Senate panel told market forces causing West Coast gasoline woes
Oil companies are not gouging motorists on the West Coast, industry officials told Congress Wednesday. Instead, too many recipes for reformulated gasoline and a constrained gasoline delivery system are to blame for higher gasoline prices, an official with BP PLC told a Senate subcommittee's oversight hearing.
By Maureen Lorenzetti
WASHINGTON, DC, Apr. 26 -- Oil companies are not gouging motorists on the West Coast, industry officials told Congress Wednesday.
Instead, too many recipes for reformulated gasoline and a constrained gasoline delivery system are to blame for higher gasoline prices, an official with BP PLC told the Senate Subcommittee on Consumer Affairs, Foreign Commerce, and Tourism.
The subcommittee held the hearing to determine why West Coast gasoline prices are on average so much higher than the rest of the country, and to get an update on the Federal Trade Commission's 30-month investigation of that market. FTC officials said their report would be released next month.
FTC sought information from BP because of its dominant position in the West Coast market, although other companies with a large West Coast presence such as Chevron Corp. and Unocal Corp. also have provided data to the agency, industry sources say.
Senators on the subcommittee, especially those from Western states, said they were frustrated with the slow pace of the investigation. FTC Chairman Robert Pitofsky explained his agency has been "cautious" because of the complicated nature of gasoline markets.
BP Regional Pres. Bob Malone told the subcommittee his company has "fully cooperated" with the FTC and "believe[s] the evidence will show that BP is one of the most competitive marketers in the region and show no evidence of wrongdoing, similar to findings from past investigations."
Agency officials have said the focus of their investigation is on "red-lining," a downstream marketing practice in which refiners give wholesale gasoline marketers one price but instruct them to sell the fuel at a higher price to some retail station owners in a specific local market. FTC said it has evidence to show some companies do red-line, but it is analyzing whether the practice is illegal under US antitrust laws.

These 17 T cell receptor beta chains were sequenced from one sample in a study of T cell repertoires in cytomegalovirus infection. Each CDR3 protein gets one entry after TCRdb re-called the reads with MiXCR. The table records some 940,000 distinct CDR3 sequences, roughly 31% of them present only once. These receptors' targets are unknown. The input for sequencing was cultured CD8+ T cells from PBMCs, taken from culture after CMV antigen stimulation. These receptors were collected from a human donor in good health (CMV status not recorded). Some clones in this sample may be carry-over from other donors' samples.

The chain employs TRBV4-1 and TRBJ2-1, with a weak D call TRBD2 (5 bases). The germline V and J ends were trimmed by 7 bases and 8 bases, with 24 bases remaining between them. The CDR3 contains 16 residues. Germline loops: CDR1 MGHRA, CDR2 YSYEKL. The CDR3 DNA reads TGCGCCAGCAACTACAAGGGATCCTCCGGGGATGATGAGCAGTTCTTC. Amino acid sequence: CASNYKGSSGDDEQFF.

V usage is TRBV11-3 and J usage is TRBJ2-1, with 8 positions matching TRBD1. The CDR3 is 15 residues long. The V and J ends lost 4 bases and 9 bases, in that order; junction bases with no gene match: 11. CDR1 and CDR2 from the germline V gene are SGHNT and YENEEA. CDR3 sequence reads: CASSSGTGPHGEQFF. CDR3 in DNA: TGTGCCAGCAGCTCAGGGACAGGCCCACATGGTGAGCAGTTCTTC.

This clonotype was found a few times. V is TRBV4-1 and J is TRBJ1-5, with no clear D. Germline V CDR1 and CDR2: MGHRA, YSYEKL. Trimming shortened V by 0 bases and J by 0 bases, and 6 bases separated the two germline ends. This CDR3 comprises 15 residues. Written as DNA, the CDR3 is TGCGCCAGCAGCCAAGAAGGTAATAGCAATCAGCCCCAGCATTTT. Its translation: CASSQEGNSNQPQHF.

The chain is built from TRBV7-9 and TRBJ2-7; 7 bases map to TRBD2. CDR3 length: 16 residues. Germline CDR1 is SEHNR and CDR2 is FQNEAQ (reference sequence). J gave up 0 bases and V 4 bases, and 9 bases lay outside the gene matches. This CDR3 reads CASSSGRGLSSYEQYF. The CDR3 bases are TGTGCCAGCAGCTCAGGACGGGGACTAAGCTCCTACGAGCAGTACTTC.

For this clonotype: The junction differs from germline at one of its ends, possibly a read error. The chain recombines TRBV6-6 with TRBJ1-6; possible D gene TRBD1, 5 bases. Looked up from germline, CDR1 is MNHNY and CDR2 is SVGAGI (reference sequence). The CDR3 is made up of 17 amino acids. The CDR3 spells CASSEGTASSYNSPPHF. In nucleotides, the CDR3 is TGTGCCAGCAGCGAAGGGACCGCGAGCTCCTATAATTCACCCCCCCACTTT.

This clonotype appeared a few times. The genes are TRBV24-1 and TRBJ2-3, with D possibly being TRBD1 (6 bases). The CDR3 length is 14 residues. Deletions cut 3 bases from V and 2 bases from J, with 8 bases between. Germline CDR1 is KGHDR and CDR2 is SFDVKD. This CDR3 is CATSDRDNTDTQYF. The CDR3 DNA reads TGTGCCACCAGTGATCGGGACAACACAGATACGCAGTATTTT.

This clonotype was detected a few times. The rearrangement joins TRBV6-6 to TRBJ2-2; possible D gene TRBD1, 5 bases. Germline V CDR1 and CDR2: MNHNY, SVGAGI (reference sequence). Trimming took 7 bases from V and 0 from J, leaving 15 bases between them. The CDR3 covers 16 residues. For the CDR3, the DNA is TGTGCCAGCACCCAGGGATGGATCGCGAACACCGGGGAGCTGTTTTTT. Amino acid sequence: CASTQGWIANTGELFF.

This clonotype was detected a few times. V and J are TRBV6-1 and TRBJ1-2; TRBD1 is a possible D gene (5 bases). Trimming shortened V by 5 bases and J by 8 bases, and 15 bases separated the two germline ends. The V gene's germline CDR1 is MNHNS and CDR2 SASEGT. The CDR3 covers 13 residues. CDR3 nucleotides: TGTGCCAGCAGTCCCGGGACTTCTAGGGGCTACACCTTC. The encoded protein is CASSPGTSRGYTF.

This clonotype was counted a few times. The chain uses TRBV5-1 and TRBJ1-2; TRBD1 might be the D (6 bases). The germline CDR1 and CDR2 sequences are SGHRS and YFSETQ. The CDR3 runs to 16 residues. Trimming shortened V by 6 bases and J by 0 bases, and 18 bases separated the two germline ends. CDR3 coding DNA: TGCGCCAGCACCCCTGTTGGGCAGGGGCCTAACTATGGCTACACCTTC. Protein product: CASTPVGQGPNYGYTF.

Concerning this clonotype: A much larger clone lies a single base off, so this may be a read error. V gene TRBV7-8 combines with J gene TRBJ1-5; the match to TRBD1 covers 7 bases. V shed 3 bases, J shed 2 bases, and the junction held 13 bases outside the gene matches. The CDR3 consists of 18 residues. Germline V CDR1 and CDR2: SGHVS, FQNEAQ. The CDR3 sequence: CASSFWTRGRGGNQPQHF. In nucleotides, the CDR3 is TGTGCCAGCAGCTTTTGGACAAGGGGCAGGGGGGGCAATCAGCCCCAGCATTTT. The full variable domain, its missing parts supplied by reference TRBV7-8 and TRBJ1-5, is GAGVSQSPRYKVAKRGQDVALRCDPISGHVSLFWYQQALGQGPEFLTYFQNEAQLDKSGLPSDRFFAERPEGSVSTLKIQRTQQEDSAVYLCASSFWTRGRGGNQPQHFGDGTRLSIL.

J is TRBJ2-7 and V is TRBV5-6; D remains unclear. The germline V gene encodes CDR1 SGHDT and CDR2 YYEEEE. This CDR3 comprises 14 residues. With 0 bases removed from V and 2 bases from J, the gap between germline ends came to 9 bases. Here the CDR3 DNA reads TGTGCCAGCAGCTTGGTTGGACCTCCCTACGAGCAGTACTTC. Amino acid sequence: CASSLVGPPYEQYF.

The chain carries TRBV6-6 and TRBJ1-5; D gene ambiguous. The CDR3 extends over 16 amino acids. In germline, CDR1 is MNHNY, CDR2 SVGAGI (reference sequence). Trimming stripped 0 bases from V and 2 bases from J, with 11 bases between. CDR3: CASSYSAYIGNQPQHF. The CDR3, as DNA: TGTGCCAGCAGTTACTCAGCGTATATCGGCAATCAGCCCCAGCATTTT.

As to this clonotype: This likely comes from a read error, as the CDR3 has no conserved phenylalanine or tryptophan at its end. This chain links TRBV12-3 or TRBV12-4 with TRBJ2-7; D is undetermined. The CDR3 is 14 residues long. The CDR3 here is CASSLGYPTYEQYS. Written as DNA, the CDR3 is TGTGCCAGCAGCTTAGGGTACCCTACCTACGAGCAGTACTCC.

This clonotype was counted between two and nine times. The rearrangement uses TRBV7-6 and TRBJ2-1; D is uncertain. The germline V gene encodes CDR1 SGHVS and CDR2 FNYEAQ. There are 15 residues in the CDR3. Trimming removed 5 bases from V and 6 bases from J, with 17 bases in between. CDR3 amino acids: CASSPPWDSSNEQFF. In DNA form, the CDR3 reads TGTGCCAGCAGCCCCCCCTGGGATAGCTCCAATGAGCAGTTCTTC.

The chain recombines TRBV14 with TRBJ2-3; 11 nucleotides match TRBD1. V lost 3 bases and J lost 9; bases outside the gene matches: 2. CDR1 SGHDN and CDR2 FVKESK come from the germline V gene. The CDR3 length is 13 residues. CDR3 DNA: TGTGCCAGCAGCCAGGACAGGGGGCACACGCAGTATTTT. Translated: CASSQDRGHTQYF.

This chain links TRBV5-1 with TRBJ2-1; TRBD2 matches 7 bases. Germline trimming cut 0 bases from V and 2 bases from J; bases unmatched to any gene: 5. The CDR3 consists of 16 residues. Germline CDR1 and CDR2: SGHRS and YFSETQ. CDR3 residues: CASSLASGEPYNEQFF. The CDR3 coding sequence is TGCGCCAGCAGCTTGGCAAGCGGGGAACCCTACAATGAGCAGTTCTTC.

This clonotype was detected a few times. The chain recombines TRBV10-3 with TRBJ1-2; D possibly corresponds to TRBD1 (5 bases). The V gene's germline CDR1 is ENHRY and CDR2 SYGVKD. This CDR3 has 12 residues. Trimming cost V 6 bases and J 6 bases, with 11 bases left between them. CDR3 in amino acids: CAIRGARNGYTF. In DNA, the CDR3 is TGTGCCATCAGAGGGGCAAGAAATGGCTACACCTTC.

But BP said its distributor supply contracts do not contain territorial restrictions, and on the West Coast, "We have very few distributor supply agreements and this practice does not apply to us."
BP said it does use prize zones, in which all branded facilities in a specific market receive the same wholesale price, "to meet competition and comply with the law."
Malone also said that documents given FTC in connection with the company's acquisition of Atlantic Richfield Co. do not reflect illegal or improper conduct as some press reports suggested.
He said some of the documents, which detailed BP's Alaskan North Slope crude trading overseas, were "unfortunately worded." However, he said the FTC, in approving the BP-ARCO merger, made "no allegations that exports were illegal."
Additionally, BP's ANS exports have not been a factor in West Coast gasoline prices, as previously determined by the General Accounting Office, Malone said. Nevertheless, BP has no plans to export ANS crude at this time, he said.
Some senators, however, said they were unconvinced. Sen. Ron Wyden (D-Ore.) complained merger documents given to FTC show numerous "smoking guns" that show the company "gouged" consumers.
Wyden and a handful of other West Coast Democratic senators are urging the administration to re-impose a ban on ANS crude exports. No hearings have been held on the matter, however.
Contact Maureen Lorenzetti at maureenl@OGJOnline.com